Shayra Bano lives next to the Bhalswa landfill in Delhi, which is the second-largest dumping site in the city. Like everyone else in her neighbourhood, she is an informal waste picker and her livelihood is dependent on sorting and selling the waste that arrives in Bhalswa. These workers are a vital part of the waste recycling system in India.
In Shayra Bano’s neighbourhood, one can see heaps of plastic wrappers and rubber chappals everywhere. “We used to burn this waste to dispose it or to start a fire during the winter. Awareness campaigns taught us that burning plastic is bad for our health since we breathe the same air. However, now we can neither sell these wrappers nor burn them. We sweep the roads and pile this waste up on the side,” says Shayra Bano. Wrappers such as chips packets are hard to recycle because they are multilayered plastics and carry food residue. In addition to this, they run the risk of clogging the processing machinery. Recycling these kinds of plastics can thus be an expensive endeavour and not one that many participate in.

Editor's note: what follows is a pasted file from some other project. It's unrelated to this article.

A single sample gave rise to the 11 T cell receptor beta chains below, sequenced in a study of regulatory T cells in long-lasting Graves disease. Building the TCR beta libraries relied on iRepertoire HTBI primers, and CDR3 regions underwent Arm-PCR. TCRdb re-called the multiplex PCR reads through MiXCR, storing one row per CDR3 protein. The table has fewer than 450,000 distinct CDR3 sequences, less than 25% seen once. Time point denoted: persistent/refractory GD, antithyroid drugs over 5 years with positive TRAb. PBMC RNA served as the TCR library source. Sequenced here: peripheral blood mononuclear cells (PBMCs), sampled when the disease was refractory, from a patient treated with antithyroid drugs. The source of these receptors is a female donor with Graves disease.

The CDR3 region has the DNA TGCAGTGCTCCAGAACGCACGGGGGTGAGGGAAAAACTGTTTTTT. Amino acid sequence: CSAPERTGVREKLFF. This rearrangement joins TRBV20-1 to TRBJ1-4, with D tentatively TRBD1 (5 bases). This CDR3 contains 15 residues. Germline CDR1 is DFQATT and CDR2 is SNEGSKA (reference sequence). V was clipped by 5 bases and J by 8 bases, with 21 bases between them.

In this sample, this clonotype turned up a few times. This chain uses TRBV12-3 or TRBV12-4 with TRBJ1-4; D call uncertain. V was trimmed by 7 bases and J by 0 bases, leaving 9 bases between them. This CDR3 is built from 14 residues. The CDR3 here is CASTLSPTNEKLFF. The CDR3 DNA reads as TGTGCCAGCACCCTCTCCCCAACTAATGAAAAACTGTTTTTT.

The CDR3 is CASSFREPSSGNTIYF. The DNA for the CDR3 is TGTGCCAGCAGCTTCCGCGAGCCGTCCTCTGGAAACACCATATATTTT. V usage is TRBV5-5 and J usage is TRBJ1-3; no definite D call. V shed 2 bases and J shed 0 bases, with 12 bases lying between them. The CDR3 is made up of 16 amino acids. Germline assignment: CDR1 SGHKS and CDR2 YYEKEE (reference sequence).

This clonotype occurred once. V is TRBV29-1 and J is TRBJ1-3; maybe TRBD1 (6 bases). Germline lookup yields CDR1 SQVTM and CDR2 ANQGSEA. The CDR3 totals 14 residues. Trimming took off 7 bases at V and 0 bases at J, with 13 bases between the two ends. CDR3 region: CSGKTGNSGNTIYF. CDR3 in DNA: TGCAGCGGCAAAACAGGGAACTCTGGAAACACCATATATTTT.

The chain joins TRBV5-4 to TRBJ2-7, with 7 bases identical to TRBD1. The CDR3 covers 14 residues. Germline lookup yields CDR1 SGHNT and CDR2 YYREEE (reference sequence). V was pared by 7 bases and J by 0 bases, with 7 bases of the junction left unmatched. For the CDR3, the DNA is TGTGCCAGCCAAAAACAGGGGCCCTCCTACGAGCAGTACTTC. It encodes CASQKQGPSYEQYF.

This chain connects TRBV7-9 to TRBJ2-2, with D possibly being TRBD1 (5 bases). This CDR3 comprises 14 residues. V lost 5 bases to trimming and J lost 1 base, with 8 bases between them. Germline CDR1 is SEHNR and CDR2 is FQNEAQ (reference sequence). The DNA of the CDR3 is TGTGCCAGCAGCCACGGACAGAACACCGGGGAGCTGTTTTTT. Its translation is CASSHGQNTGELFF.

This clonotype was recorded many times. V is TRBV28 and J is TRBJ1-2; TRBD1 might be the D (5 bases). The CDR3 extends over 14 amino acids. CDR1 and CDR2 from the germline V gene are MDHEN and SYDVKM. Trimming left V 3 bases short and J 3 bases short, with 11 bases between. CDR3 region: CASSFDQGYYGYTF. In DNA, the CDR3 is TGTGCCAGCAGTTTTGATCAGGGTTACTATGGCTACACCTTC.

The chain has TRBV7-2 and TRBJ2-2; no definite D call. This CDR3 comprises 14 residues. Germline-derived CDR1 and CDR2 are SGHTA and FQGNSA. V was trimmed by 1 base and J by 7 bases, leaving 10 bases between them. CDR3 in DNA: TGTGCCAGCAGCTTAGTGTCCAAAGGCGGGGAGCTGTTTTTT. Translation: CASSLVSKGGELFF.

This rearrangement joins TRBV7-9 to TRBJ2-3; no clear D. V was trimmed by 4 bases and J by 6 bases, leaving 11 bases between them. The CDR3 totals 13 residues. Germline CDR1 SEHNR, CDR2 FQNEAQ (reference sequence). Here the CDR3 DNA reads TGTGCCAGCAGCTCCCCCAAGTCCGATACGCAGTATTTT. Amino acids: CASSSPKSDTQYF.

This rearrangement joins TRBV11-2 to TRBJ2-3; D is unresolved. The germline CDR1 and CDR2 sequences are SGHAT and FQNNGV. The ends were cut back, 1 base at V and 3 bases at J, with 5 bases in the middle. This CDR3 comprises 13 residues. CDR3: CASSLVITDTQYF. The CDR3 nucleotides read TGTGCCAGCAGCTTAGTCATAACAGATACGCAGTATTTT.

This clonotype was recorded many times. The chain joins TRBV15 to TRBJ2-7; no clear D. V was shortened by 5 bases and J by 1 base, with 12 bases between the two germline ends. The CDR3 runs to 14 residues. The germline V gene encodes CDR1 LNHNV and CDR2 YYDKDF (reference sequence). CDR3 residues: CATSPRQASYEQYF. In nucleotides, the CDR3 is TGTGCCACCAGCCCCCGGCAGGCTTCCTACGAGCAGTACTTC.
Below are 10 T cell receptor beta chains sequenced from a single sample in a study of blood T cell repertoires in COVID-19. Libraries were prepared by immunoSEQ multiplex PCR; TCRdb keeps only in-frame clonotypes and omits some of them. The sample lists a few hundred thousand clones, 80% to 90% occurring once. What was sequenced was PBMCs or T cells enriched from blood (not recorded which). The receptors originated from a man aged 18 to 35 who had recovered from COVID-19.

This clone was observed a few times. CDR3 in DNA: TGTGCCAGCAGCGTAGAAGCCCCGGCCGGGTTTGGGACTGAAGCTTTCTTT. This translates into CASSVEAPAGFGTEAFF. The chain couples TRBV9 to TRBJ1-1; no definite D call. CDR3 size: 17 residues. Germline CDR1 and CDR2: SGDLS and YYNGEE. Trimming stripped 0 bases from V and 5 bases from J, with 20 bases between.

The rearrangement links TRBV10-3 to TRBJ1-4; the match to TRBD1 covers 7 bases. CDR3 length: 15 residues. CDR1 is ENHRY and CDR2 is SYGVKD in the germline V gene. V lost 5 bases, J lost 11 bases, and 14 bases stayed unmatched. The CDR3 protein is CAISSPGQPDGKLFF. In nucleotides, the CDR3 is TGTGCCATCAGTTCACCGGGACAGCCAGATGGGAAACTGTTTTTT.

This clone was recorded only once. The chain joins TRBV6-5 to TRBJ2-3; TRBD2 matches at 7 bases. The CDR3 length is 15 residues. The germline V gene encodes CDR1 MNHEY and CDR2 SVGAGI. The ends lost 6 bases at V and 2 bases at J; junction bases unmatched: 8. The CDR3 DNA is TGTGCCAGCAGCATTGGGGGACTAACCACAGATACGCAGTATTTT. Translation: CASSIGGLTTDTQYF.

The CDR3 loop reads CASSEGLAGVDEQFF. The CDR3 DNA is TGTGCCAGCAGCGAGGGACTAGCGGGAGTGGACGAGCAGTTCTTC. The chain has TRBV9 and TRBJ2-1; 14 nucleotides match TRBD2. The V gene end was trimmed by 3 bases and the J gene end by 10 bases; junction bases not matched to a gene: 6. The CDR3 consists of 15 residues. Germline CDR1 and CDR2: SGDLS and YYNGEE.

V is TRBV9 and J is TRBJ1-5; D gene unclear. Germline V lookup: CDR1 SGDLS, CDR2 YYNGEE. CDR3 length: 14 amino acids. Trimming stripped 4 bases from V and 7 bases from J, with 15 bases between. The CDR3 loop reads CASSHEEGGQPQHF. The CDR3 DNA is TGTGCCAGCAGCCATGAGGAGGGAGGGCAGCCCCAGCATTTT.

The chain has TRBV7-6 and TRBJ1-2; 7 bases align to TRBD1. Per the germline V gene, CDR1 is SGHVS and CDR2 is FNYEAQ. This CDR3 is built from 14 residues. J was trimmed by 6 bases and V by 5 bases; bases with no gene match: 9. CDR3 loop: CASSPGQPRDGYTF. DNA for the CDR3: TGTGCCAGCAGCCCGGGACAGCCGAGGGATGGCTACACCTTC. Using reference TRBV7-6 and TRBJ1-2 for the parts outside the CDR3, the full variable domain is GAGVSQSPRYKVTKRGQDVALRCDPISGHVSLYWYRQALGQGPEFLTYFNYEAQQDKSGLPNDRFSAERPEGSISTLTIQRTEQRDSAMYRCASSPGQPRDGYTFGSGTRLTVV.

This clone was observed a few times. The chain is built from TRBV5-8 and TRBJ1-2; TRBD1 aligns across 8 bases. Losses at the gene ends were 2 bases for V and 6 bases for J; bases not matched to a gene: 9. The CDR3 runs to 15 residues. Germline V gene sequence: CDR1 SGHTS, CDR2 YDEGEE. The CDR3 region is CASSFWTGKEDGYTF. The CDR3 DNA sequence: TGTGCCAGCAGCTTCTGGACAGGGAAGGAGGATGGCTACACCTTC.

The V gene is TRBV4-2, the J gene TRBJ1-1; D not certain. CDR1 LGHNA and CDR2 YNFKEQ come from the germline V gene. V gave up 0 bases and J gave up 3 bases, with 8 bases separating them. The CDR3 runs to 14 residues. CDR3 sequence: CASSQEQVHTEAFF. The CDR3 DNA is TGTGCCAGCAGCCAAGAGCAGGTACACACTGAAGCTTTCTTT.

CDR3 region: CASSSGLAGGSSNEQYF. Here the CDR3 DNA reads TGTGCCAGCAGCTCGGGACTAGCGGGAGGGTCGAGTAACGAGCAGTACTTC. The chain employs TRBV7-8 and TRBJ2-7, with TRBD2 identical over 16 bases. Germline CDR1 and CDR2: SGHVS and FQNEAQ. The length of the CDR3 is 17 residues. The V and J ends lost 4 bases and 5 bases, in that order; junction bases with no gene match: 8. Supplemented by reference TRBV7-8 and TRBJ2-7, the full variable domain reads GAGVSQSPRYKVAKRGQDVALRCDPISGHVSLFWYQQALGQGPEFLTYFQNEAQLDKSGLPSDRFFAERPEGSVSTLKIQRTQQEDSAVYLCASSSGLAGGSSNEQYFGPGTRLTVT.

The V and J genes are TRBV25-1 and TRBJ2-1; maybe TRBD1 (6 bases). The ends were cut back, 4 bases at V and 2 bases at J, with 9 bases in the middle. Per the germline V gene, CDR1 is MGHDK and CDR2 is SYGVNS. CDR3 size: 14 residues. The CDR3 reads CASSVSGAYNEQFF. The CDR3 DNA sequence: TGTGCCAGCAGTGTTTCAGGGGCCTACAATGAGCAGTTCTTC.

The plastics also take a long time to decompose and the dye released from the same produces a bad odour in the water. “This waste is clogging our drains, and eventually polluting the rivers and the seas,” says Shayra Bano.
But she has a solution. “The companies that sell products in these wrappers should also take the responsibility of recycling them. They should speak with the public and come up with a way.”
As told to IDR.
Shayra Bano is a member of Safai Sena, a union for informal waste workers in Delhi.
Know more: Learn why waste workers in Bengaluru are demanding better policies.
Do more: Connect with Shayra Bano at [email protected] to learn more about and support her work.